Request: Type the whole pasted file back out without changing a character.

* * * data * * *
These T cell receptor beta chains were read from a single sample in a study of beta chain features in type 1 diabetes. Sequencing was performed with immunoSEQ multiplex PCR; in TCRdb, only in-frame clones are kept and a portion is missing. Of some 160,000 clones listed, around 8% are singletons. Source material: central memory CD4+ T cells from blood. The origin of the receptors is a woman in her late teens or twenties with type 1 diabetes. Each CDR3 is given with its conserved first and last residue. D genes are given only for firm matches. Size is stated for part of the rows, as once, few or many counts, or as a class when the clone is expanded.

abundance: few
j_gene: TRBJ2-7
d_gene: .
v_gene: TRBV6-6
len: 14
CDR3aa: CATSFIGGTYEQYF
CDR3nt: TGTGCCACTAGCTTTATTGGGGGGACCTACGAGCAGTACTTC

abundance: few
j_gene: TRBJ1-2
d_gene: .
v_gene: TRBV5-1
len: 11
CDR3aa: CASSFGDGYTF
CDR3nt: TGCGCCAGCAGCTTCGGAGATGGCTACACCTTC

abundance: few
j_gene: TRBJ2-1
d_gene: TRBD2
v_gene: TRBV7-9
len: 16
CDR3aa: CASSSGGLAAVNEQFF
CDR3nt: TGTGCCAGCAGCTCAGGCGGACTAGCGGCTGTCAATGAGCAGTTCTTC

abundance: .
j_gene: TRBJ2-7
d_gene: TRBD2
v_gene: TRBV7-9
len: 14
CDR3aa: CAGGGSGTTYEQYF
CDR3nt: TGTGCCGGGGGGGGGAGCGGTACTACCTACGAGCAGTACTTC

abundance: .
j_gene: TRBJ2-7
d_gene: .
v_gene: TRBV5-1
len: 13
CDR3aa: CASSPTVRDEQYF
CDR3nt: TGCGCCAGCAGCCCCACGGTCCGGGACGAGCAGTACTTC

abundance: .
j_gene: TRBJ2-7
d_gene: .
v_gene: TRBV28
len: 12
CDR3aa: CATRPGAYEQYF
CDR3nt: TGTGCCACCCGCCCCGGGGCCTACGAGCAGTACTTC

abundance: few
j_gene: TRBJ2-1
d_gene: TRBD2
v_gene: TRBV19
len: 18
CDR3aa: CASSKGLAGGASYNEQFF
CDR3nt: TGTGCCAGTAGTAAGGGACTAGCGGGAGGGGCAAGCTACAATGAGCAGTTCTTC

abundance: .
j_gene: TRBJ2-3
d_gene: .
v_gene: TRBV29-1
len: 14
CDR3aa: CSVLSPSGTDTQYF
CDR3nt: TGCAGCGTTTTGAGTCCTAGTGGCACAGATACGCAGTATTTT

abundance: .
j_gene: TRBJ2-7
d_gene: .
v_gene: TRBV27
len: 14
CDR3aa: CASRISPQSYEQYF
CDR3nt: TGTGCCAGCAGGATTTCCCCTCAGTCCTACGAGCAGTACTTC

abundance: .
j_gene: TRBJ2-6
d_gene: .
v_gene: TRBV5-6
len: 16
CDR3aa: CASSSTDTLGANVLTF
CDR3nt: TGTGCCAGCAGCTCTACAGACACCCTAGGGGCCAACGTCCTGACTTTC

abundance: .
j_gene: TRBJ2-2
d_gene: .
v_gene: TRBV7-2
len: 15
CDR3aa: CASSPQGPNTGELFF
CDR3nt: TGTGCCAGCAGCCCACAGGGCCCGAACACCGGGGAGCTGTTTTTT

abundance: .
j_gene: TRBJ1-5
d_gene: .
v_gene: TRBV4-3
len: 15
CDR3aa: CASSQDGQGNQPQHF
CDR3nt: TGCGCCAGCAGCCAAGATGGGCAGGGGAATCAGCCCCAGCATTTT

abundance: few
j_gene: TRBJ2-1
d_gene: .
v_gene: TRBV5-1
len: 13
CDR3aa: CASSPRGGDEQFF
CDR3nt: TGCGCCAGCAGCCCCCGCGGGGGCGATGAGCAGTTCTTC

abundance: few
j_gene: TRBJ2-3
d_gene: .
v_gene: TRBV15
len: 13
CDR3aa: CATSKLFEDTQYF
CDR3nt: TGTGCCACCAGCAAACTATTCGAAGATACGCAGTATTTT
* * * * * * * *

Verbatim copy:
These T cell receptor beta chains were read from a single sample in a study of beta chain features in type 1 diabetes. Sequencing was performed with immunoSEQ multiplex PCR; in TCRdb, only in-frame clones are kept and a portion is missing. Of some 160,000 clones listed, around 8% are singletons. Source material: central memory CD4+ T cells from blood. The origin of the receptors is a woman in her late teens or twenties with type 1 diabetes. Each CDR3 is given with its conserved first and last residue. D genes are given only for firm matches. Size is stated for part of the rows, as once, few or many counts, or as a class when the clone is expanded.

abundance: few
j_gene: TRBJ2-7
d_gene: .
v_gene: TRBV6-6
len: 14
CDR3aa: CATSFIGGTYEQYF
CDR3nt: TGTGCCACTAGCTTTATTGGGGGGACCTACGAGCAGTACTTC

abundance: few
j_gene: TRBJ1-2
d_gene: .
v_gene: TRBV5-1
len: 11
CDR3aa: CASSFGDGYTF
CDR3nt: TGCGCCAGCAGCTTCGGAGATGGCTACACCTTC

abundance: few
j_gene: TRBJ2-1
d_gene: TRBD2
v_gene: TRBV7-9
len: 16
CDR3aa: CASSSGGLAAVNEQFF
CDR3nt: TGTGCCAGCAGCTCAGGCGGACTAGCGGCTGTCAATGAGCAGTTCTTC

abundance: .
j_gene: TRBJ2-7
d_gene: TRBD2
v_gene: TRBV7-9
len: 14
CDR3aa: CAGGGSGTTYEQYF
CDR3nt: TGTGCCGGGGGGGGGAGCGGTACTACCTACGAGCAGTACTTC

abundance: .
j_gene: TRBJ2-7
d_gene: .
v_gene: TRBV5-1
len: 13
CDR3aa: CASSPTVRDEQYF
CDR3nt: TGCGCCAGCAGCCCCACGGTCCGGGACGAGCAGTACTTC

abundance: .
j_gene: TRBJ2-7
d_gene: .
v_gene: TRBV28
len: 12
CDR3aa: CATRPGAYEQYF
CDR3nt: TGTGCCACCCGCCCCGGGGCCTACGAGCAGTACTTC

abundance: few
j_gene: TRBJ2-1
d_gene: TRBD2
v_gene: TRBV19
len: 18
CDR3aa: CASSKGLAGGASYNEQFF
CDR3nt: TGTGCCAGTAGTAAGGGACTAGCGGGAGGGGCAAGCTACAATGAGCAGTTCTTC

abundance: .
j_gene: TRBJ2-3
d_gene: .
v_gene: TRBV29-1
len: 14
CDR3aa: CSVLSPSGTDTQYF
CDR3nt: TGCAGCGTTTTGAGTCCTAGTGGCACAGATACGCAGTATTTT

abundance: .
j_gene: TRBJ2-7
d_gene: .
v_gene: TRBV27
len: 14
CDR3aa: CASRISPQSYEQYF
CDR3nt: TGTGCCAGCAGGATTTCCCCTCAGTCCTACGAGCAGTACTTC

abundance: .
j_gene: TRBJ2-6
d_gene: .
v_gene: TRBV5-6
len: 16
CDR3aa: CASSSTDTLGANVLTF
CDR3nt: TGTGCCAGCAGCTCTACAGACACCCTAGGGGCCAACGTCCTGACTTTC

abundance: .
j_gene: TRBJ2-2
d_gene: .
v_gene: TRBV7-2
len: 15
CDR3aa: CASSPQGPNTGELFF
CDR3nt: TGTGCCAGCAGCCCACAGGGCCCGAACACCGGGGAGCTGTTTTTT

abundance: .
j_gene: TRBJ1-5
d_gene: .
v_gene: TRBV4-3
len: 15
CDR3aa: CASSQDGQGNQPQHF
CDR3nt: TGCGCCAGCAGCCAAGATGGGCAGGGGAATCAGCCCCAGCATTTT

abundance: few
j_gene: TRBJ2-1
d_gene: .
v_gene: TRBV5-1
len: 13
CDR3aa: CASSPRGGDEQFF
CDR3nt: TGCGCCAGCAGCCCCCGCGGGGGCGATGAGCAGTTCTTC

abundance: few
j_gene: TRBJ2-3
d_gene: .
v_gene: TRBV15
len: 13
CDR3aa: CATSKLFEDTQYF
CDR3nt: TGTGCCACCAGCAAACTATTCGAAGATACGCAGTATTTT